I made it back to the hotel safely. To my surprise, the fare was less than last night's fare.

Well, if you don't add in the text message costs, I guess.

The conference floor




There's another conference going on in the same facility as the Drupal Conference, which is sub-renting the space from the bigger conference. Though we started on Monday, this conference started today. Many more people here today, with completed booths and all.

Though, I can't imagine these people actually being engrossed in the presentation they're listening to at this moment. I mean, it's about documents.

Long torso


For the most part, I can't stand my long torso. Well, it's not so much the long torso I don't like as the short legs I have that accompany that torso. Sure, I'm 5'7", but when I'm sitting, I'm 6'2"! Not kidding there. In college, I had a boyfriend who was 6'2". When we sat next to each other, I was as tall as he was. That year, I stood next to a 5'2" friend and compared leg lengths. Our lengths were the same.

Oh, this has caused so much fun (that was sarcasm) over the years. There was the time at a Rippit dinner when we sat along the wall and compared leg length and torso height: only Mike was taller than I am. Keebler was close. Sarah had no torso, but wow, all legs, baby!

You can imagine where having a long torso and being married to a man with a normal length torso might be, well, annoying, say, when kissing.

Yeah, well, today, I didn't mind so much.

Sitting in the back of the conference room, I sat up straight (yes, yes, I know, I know, something I NEVER do). Hey, what do you know, I could see over everyone in front of me.

Another taxi


I'm definitely running the gamut of taxi rides on this trip.

Contrasting to yesterday's stinky, unpleasant ride, this morning's taxi ride was completely bearable, if not approaching enjoyable. When I requested the front desk call me a cab, I specifically stated I didn't want a smoking one. "No taxis are non-smoking in Boston," I was told.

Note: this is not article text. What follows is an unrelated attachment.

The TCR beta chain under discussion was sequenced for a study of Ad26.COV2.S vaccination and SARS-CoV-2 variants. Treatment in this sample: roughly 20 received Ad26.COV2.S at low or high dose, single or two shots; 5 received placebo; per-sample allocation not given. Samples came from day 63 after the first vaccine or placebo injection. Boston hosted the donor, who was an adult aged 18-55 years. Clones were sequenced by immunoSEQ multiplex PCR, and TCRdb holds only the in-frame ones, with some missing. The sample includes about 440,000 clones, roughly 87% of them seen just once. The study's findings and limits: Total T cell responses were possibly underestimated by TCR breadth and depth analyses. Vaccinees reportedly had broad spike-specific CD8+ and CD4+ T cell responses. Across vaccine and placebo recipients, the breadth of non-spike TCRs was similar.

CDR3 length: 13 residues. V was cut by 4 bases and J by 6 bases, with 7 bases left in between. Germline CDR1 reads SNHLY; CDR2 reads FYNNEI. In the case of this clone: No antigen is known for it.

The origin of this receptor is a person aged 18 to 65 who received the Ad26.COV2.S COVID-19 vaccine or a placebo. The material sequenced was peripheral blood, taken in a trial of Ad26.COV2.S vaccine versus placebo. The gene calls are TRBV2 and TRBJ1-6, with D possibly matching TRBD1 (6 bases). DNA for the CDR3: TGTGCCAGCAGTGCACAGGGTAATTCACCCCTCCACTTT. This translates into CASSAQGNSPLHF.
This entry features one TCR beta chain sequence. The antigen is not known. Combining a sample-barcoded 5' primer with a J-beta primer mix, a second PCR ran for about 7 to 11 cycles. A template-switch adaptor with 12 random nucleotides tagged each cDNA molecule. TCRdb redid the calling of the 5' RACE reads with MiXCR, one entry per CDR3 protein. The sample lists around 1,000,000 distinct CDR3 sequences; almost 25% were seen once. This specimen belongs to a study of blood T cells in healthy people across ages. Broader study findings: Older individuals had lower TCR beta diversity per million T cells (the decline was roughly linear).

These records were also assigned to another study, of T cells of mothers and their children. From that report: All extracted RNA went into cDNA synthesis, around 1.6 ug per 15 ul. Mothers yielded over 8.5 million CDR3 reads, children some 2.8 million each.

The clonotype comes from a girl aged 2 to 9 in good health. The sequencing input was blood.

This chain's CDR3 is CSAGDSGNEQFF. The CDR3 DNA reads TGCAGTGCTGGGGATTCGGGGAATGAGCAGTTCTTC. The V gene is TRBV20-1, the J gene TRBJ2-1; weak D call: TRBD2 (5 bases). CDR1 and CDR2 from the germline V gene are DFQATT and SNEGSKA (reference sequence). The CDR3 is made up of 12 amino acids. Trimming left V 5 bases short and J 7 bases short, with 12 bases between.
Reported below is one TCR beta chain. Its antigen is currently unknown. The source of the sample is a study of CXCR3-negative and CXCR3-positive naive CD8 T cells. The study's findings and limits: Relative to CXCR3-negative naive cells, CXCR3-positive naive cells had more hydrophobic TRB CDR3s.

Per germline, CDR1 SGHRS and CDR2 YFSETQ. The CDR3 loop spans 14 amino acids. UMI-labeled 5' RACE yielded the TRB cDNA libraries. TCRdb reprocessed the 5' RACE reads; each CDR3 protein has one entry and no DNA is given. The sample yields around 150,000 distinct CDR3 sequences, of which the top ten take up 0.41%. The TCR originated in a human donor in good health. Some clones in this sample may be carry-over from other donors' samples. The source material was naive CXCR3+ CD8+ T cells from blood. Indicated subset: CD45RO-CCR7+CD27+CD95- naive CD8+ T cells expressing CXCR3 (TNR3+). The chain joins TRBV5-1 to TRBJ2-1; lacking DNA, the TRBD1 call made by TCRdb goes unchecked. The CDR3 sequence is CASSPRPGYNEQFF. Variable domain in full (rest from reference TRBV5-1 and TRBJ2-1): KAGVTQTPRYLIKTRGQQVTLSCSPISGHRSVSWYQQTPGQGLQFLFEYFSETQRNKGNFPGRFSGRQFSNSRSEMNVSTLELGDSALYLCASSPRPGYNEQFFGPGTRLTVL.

Uh huh, right. And I'm still a virgin.

Just ask Kris.

Poor, poor Kris.

The driver that picked me up this morning was one of those prototypical friendly Boston taxi drivers. He immediately started talking, complimenting me on my directions to the conference center ("I'd like to go to the conference center, the new conference center, the new conference center on Summer Street, do you know where that is? I have a map if you don't."). I don't know if offering a map to a taxi driver is offensive or not, but I'd rather not be arguing with a taxi driver about my destination when a map will suffice.

The driver told me about various rides he had picked up, a nine year old that needed to be taken to school because her mom woke up too late, the German doctors who were angry he took them to the wrong place when he took them where they asked to go which wasn't where they wanted to go, stories like those.

At one point, he asked if he could smoke. When I said no, he laughed, oh, he was just joking, he doesn't smoke. As a matter of fact, he doesn't drink coffee, either. Of course, I didn't think to ask if he drinks alcohol, but he doesn't gamble either ("All I'm doing is giving them my money. Why would I want to do that?").

I wondered why he was driving taxis, as we drove over the various bridges, but didn't ask.

His girlfriend, who might have been his wife, I didn't ask about that either, called during the ride. He answered the phone, but waited until we were stopped at a stoplight before talking. The woman wanted him to pick her up and drive her to the hospital. Sure, he would, did she have a ride home afterward?

It made me continue to wonder about him. He seemed like a good guy, with only Cuban cigars as a vice ("Oh, they smell so good!"). He was willing to drive someone, without pay, during his shift, no less, losing income during the drive. Okay, so maybe he wasn't a good businessman. I'm not sure I'd want to drive someone somewhere, anywhere, if I drove for a living.

I tipped him well.

Boston water